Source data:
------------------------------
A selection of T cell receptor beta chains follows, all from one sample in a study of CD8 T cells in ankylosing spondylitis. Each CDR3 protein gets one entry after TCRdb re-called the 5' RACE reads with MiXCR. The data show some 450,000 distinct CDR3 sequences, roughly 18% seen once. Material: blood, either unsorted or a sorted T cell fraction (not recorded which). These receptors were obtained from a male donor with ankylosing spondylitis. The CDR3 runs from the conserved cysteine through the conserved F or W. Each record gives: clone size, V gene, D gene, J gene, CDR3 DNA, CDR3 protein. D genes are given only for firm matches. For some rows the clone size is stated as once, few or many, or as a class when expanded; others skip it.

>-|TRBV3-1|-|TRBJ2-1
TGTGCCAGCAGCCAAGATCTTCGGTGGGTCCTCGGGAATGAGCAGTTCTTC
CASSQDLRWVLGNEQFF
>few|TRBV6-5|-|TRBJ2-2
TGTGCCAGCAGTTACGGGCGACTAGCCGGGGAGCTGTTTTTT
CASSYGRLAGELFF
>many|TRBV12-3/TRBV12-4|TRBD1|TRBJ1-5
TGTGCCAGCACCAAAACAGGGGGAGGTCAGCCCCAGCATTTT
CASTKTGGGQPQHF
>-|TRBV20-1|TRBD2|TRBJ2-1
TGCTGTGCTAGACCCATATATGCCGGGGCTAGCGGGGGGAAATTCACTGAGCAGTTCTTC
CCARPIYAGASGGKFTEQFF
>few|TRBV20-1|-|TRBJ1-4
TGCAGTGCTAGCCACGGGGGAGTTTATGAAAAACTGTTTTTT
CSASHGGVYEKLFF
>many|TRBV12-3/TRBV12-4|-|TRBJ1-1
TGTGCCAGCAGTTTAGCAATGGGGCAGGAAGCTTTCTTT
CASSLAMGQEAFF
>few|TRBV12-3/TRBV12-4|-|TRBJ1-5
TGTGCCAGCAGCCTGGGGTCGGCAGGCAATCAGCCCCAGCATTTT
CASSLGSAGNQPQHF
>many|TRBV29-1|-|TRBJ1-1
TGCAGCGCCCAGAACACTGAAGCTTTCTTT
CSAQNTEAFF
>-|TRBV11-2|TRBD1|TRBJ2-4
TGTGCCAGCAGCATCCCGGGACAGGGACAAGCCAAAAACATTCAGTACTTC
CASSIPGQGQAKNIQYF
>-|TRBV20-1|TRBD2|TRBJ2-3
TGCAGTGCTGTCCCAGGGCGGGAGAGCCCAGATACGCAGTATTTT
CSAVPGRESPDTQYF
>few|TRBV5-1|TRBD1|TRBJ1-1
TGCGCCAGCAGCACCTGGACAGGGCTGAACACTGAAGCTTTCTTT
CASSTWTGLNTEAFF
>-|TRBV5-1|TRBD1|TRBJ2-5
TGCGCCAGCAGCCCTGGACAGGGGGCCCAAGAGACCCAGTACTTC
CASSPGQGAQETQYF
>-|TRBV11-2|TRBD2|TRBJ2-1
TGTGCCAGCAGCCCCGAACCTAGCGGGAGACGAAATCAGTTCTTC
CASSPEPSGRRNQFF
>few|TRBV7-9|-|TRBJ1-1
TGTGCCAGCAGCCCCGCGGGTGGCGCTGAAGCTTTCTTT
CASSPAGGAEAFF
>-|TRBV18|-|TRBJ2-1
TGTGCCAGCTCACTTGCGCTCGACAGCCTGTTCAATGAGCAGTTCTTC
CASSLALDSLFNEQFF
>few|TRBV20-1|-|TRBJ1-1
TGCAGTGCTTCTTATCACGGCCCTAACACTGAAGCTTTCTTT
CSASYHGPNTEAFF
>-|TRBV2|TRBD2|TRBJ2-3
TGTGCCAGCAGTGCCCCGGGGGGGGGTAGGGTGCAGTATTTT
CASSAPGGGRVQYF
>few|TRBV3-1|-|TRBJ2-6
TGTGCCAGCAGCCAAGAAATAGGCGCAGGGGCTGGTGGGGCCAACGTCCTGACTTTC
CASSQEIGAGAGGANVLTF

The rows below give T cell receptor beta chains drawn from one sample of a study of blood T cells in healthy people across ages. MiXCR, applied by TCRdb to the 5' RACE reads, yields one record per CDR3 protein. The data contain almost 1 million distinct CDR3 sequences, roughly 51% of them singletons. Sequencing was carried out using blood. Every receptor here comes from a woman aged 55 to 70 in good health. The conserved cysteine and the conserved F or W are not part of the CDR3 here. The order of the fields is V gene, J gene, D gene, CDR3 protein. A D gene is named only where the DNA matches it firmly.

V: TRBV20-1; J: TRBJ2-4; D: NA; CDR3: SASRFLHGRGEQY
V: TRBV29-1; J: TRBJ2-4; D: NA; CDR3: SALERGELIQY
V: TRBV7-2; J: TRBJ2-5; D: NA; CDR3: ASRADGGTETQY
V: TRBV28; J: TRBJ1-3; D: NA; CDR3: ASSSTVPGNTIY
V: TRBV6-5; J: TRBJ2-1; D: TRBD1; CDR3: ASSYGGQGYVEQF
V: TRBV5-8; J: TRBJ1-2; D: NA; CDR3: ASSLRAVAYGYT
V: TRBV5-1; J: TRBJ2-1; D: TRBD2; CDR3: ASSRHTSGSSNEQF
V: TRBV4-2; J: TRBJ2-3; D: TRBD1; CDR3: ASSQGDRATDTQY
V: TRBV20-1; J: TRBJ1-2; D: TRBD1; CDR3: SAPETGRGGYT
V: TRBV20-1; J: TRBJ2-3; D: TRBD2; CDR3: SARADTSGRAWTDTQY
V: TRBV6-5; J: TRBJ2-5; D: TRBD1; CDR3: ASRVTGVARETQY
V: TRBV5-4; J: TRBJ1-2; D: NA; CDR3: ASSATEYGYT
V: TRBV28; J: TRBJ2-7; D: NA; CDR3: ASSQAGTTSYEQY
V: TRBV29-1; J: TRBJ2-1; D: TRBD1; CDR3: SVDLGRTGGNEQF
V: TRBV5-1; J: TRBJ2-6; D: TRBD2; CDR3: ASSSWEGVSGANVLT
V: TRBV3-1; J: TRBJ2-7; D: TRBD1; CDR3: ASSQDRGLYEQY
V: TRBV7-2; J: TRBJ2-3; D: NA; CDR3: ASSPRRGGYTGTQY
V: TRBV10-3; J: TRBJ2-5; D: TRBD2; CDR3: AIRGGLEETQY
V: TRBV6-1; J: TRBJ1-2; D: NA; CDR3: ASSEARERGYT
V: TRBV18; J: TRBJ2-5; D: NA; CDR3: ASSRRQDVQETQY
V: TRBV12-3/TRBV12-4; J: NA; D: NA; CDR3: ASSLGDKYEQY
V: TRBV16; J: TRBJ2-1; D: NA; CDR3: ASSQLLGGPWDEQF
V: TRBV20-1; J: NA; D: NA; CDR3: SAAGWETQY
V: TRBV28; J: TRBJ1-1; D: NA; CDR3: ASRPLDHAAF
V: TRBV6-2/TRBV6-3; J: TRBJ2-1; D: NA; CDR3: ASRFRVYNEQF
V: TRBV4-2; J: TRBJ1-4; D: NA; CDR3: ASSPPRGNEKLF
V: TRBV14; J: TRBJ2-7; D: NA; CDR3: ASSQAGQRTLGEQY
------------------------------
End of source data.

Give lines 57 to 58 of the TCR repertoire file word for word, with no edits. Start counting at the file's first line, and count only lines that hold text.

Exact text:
V: TRBV20-1; J: TRBJ2-4; D: NA; CDR3: SASRFLHGRGEQY
V: TRBV29-1; J: TRBJ2-4; D: NA; CDR3: SALERGELIQY